Plaintiff called Wayne Campbell as an adverse witness. Campbell had joined Maryland Casualty in 1954. He had served as a casualty officer in Dallas, a casualty underwriter in Kansas City, an assistant resident manager and then manager in San Francisco, where he became surplus and was transferred to Jackson in March 1967 to serve as an underwriting and production manager in the absence of an underwriting service in the Jackson office for casualty insurance, neither Price nor Mansell being qualified as such, both being the only marketing representatives "A" in the Jackson office. Campbell said that a young man, Hugh Brown, who was a trainee underwriter in the Jackson office, resigned in 1969. Campbell knew he would not be replaced and was instructed to start training Mansell as a casualty underwriter, as Mansell was already trained in property underwriting. He acknowledged that plaintiff underwrote bonds, by premium volume a minor service. He first learned of Price's early retirement in August 1970 via a phone call from Lucas. Campbell said he had nothing to do with the decision but later learned it was made by marketing executives in Baltimore. He acknowledged surprise but said he knew that the volume in Jackson was not what it should be. He stated that the Jackson office in 1970 produced a volume of $2,000,000.00, an increase over 1967, and in keeping with the increase of the national average, but that the total volume was low considering the fact that an underwriter had been added to the Jackson office. Prior thereto, the marketing agents, Price and Mansell, had to secure the underwriting for their sales from the New Orleans office. The added service was to encourage their local agents to increase business for Maryland Casualty. In comparing Price to Mansell, Campbell said Mansell's production became more diversified and he was the more effective of the two. Because of Mansell's underwriting duties, Campbell assigned Mansell's territory to Price. As it was obvious that Price could not service twice as many agents, Price was encouraged to drop the agencies furnishing Maryland a low premium volume and concentrate on those producing a large volume. In 1971 the Jackson office had its only decrease in volume sales. In 1972 and 1973 the volume increased but according to the witness the volume has not yet reached its goal of a 25 per cent increase. In response to the question would he re-hire Price, Campbell responded that it would not be his decision to make, but that he could not justify an addition to personnel.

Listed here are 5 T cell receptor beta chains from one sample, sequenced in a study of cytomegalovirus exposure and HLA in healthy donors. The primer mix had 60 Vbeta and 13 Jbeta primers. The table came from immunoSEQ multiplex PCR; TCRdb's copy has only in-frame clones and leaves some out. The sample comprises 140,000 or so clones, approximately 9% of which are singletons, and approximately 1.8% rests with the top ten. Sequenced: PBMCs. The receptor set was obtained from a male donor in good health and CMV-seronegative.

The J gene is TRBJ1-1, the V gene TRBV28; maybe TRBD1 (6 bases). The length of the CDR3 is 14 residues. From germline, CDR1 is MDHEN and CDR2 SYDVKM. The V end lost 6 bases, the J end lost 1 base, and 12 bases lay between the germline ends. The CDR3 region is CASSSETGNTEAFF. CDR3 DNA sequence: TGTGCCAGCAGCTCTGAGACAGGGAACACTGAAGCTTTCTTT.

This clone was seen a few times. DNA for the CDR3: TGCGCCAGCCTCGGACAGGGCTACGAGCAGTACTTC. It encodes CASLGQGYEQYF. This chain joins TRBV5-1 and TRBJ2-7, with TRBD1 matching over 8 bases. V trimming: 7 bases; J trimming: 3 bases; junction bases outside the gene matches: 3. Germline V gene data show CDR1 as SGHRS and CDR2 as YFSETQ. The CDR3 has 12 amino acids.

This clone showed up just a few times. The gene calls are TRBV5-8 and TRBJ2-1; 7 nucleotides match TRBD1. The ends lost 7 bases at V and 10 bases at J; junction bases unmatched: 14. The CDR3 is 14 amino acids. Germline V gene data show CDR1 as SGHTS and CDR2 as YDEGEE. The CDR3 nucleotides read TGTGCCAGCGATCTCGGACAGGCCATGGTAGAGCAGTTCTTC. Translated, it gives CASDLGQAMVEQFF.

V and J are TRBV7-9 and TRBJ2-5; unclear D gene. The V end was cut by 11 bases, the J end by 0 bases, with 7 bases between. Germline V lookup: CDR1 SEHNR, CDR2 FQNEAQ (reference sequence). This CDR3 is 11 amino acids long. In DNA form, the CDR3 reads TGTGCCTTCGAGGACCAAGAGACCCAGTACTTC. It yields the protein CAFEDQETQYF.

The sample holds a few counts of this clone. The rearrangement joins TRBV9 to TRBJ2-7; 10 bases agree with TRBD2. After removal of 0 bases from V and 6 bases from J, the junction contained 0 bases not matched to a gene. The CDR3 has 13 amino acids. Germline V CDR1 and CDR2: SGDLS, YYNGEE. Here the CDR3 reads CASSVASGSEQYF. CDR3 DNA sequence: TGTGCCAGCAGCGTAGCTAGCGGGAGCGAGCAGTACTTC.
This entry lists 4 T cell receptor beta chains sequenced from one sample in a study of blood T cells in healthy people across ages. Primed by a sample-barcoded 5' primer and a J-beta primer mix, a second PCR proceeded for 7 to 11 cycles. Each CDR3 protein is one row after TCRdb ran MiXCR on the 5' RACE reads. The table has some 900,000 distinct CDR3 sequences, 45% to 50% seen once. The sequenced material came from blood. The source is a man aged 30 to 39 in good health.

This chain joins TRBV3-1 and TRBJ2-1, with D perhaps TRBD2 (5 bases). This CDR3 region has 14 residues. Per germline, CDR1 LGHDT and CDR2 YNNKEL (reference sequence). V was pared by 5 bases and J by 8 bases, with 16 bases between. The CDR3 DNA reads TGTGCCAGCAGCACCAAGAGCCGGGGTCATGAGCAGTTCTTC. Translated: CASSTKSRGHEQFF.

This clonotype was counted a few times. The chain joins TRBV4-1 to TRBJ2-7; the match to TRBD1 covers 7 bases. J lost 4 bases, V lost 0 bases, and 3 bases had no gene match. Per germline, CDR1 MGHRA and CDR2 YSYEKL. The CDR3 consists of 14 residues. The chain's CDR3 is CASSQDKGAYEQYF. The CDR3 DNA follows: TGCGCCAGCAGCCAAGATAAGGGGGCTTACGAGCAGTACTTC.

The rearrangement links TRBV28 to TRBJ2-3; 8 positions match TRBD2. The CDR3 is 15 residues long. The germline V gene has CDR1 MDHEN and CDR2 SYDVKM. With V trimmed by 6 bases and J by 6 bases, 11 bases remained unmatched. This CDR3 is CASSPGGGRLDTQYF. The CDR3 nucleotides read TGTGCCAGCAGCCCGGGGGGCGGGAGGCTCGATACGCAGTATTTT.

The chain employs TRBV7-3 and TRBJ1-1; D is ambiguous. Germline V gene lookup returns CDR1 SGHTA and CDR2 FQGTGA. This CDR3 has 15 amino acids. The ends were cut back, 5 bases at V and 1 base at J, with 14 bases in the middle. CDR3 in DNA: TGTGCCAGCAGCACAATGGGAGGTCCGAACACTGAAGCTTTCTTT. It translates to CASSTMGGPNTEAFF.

Lee Mansell, testifying on behalf of Price, said he had worked with Price since 1952, was a good friend, and considered him an efficient and effective marketing representative, one of the best. He said they each produced an equal amount of business. He estimated that the total premium volume handled by the Jackson office grew from over $1,000,000.00 in 1965 to $2,000,000.00 in 1970. It fell below $2,000,000.00 in 1971 but increased again in 1972 and 1973. He admitted that this volume comparatively was below that of New Orleans and Baton Rouge, but felt that the Jackson office had improved upon the acquisition of its own underwriter. In referring to his own salary Mansell stated that he had increases of 4.9% in 1971 over 1970; 6.3% in 1972; 4.6% in 1973, and 8% in 1974.